Monocrystalline silicon cell panels are the most efficient and best solar panels and come with a higher price tag. If you have enough roof space available, it may be better to use more or larger panels with lower efficiency cells.
Doing so will lower your net cost, resulting in a shorter payback period and higher ROI.


Most solar panels’ power degrades with higher temperatures – the hotter the panel, the less it produces. This percentage decrease per degree of increase over 25°C is referred to as the temperature coefficient. The lower the coefficient, the better.
To keep the panels cool, install them as high as possible above the roof surface (to provide better air circulation), usually at least 6″.


An average 330W panel may be more or less than 330W. Most solar panel manufacturers provide a warranted tolerance percent that limits this variance. Most premium category panels have only a positive tolerance. This means that the actual output will be between 0% and the warranted tolerance value on average.


When one or more solar cells in a panel do not produce electricity due to failure or shading, the solar panel is negatively impacted.

To reduce this impact, the cells are broken up into groups (usually 20 cells/group in a 60-cell panel, or 24 cells/group in a 96-cell panel), with each group capable of being “bypassed” in case of low producing cells within that group. Therefore, the remaining groups will still perform.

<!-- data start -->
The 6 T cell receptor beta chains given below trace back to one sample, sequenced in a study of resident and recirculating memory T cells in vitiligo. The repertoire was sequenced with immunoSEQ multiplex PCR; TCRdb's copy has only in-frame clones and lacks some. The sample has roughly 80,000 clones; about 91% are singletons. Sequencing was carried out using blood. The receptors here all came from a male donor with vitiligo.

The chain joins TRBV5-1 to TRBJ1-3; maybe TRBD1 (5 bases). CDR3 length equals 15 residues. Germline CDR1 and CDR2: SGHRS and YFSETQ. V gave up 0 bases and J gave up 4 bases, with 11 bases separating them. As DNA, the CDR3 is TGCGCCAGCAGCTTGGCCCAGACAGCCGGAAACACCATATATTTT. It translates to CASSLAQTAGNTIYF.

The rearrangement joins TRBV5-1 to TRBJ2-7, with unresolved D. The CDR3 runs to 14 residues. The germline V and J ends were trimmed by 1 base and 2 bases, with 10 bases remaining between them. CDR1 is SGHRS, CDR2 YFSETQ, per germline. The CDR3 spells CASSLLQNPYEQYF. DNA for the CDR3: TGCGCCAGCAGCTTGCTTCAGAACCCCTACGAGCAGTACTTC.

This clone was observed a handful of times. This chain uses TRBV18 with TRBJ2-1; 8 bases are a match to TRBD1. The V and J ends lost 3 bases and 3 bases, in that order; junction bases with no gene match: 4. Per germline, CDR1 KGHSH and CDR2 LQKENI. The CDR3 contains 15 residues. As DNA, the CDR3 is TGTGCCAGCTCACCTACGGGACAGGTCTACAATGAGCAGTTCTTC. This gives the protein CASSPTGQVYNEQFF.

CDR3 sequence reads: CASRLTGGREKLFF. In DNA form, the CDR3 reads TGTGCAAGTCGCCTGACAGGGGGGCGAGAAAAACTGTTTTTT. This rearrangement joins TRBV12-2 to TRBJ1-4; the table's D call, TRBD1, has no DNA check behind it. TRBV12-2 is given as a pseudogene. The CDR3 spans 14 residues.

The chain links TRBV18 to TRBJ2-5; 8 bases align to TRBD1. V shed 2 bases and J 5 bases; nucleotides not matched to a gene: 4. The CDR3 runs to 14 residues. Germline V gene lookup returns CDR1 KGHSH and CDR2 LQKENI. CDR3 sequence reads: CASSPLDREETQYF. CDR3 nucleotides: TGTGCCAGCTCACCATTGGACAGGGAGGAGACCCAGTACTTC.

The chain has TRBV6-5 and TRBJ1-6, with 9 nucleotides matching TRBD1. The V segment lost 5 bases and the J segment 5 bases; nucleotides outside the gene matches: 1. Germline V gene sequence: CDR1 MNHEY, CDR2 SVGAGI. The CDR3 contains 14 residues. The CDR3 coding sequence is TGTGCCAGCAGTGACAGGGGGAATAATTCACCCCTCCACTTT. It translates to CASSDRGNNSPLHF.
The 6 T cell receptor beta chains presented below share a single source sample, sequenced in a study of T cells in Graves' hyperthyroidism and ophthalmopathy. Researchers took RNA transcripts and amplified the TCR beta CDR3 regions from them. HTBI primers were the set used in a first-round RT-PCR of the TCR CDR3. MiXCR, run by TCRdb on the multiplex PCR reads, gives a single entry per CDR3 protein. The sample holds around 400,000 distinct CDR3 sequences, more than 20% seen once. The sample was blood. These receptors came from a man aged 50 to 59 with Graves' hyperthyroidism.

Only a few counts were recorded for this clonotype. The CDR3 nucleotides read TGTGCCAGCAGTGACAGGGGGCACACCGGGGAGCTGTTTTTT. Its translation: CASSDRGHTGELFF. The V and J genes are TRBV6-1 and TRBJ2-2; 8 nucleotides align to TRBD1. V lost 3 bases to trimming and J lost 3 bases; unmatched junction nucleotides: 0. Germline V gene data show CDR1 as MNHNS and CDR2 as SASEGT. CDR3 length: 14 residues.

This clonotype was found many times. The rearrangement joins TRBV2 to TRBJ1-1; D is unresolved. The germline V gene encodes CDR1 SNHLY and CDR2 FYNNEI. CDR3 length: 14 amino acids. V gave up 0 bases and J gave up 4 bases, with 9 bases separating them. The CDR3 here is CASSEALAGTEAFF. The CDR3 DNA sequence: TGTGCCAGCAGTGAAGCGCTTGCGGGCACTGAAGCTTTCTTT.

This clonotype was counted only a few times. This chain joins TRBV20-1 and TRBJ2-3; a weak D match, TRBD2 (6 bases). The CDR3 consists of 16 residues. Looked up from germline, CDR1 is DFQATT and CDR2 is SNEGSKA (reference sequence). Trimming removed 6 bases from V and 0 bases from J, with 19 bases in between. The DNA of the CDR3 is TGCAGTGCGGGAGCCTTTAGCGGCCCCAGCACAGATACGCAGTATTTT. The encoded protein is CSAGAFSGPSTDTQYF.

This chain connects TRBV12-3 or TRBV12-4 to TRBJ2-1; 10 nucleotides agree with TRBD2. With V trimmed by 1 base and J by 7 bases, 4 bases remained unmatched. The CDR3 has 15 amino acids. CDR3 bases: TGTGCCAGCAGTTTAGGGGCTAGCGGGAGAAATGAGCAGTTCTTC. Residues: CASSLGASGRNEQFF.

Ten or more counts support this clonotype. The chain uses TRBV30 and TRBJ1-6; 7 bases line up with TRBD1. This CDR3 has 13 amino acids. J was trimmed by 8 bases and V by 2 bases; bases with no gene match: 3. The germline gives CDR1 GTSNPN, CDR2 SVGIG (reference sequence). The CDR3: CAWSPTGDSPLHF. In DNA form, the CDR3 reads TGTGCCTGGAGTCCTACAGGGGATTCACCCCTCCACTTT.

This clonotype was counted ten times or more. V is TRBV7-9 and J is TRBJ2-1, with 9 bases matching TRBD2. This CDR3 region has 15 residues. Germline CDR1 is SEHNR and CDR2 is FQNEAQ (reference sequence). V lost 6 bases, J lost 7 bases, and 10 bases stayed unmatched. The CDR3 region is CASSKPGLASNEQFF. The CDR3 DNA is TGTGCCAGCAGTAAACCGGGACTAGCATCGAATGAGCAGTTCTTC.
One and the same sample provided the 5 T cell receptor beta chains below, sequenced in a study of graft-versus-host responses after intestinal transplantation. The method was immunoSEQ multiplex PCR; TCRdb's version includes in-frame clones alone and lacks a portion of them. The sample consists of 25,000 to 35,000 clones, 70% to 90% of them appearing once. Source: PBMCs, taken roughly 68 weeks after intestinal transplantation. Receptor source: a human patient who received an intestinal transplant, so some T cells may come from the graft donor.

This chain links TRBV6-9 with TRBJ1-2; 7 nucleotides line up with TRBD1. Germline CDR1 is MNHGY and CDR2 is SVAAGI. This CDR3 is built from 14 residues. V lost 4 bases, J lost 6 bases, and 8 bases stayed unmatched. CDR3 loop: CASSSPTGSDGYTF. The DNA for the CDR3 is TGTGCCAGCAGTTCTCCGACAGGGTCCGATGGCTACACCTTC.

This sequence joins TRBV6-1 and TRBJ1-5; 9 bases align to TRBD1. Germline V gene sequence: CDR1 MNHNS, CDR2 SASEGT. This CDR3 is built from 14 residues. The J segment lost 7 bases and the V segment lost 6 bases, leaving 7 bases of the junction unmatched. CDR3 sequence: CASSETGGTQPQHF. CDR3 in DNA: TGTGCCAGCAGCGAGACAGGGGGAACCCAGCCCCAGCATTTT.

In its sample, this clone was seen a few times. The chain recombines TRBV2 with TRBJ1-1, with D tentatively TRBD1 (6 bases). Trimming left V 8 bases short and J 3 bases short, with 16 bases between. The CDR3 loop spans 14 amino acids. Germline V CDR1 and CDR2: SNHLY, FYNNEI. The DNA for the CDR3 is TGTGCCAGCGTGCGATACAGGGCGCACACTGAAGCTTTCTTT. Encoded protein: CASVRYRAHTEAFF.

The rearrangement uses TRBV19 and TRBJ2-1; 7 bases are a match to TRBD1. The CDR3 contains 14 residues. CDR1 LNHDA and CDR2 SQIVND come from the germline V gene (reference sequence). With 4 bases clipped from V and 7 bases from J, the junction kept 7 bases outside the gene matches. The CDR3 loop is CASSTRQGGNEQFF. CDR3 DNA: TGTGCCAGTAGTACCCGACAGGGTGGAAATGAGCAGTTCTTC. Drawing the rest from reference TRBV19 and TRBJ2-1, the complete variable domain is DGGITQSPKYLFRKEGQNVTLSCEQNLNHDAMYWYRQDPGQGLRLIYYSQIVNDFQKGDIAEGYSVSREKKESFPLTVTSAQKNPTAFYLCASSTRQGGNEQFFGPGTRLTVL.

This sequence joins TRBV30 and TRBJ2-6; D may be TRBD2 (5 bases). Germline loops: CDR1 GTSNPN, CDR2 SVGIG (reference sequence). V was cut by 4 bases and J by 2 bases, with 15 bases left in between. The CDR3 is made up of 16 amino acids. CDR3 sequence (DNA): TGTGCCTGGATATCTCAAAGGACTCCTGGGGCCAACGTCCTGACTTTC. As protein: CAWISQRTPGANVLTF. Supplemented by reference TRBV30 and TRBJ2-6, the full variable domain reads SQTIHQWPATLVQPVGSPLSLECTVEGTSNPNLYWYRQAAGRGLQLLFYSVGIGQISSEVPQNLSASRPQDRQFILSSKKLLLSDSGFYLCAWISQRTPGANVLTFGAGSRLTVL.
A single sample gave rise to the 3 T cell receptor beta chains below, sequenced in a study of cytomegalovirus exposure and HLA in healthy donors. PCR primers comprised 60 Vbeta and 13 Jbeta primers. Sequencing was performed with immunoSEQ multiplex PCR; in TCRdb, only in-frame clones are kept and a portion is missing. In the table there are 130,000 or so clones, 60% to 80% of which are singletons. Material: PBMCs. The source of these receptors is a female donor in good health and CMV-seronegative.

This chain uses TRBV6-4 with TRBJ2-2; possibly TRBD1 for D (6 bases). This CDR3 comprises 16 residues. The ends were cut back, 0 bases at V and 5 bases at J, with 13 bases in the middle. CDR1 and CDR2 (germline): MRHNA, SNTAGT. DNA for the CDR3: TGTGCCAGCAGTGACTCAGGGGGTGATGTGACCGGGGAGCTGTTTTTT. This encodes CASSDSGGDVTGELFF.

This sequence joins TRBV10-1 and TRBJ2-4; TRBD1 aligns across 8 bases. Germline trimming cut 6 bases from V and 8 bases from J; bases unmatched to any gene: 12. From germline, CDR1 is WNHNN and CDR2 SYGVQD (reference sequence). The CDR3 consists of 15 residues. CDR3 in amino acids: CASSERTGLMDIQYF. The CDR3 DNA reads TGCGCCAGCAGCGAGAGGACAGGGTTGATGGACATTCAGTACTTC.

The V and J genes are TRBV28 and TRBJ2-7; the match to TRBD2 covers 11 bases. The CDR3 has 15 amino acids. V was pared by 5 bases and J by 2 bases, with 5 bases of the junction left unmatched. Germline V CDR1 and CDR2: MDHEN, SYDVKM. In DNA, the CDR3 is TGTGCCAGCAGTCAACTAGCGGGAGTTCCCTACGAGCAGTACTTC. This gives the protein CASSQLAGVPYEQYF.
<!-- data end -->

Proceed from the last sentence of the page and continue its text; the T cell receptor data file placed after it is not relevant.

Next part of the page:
Example: Panasonic N330 (VBHN330SA16) panel consists of 96 cells and is broken up into 4 cell groups of 24 cells each and having 4 bypass diodes.


Bi-Facial panels have a double glass construction that generates solar energy from both the front and back sides of the solar panel. Since the panels are ultra-thin, they can also be frameless with a plastic back sheet. These are aesthetically attractive options to install on residential roofs, terraces, and carports.

When installed on a highly reflective roof surface, the technology can operate at its fullest potential. In this case, the panels can produce 24% more energy than standard mono-facial modules. Bi-facial panels can generate up to 100% AC output vs. 80-85% AC output from conventional panels.
This output change is due to its low thermal and light degradation. Module efficiencies are currently up to 22%, with panel output between 310W – 370W. A 25-year power warranty comes with 95% efficiency from years 1-5 and 83% efficiency from years 6-25 at 0.6% degradation.


Their smooth black design will look great on any roof with almost invisible cell lines. These panels have high-efficiency, thin-film technology that has less degradation than mono or poly modules.

The purpose of the film is to generate consistent power year-round, even during cloudy and overcast days or when the sun is at a low angle during the winter months.

Bay Solar Group works with such solar panel manufacturing companies as Panasonic, LG, Talesun, ReneSola, Q Cells and many more. All of them have created a reputation of high efficiency and best-quality.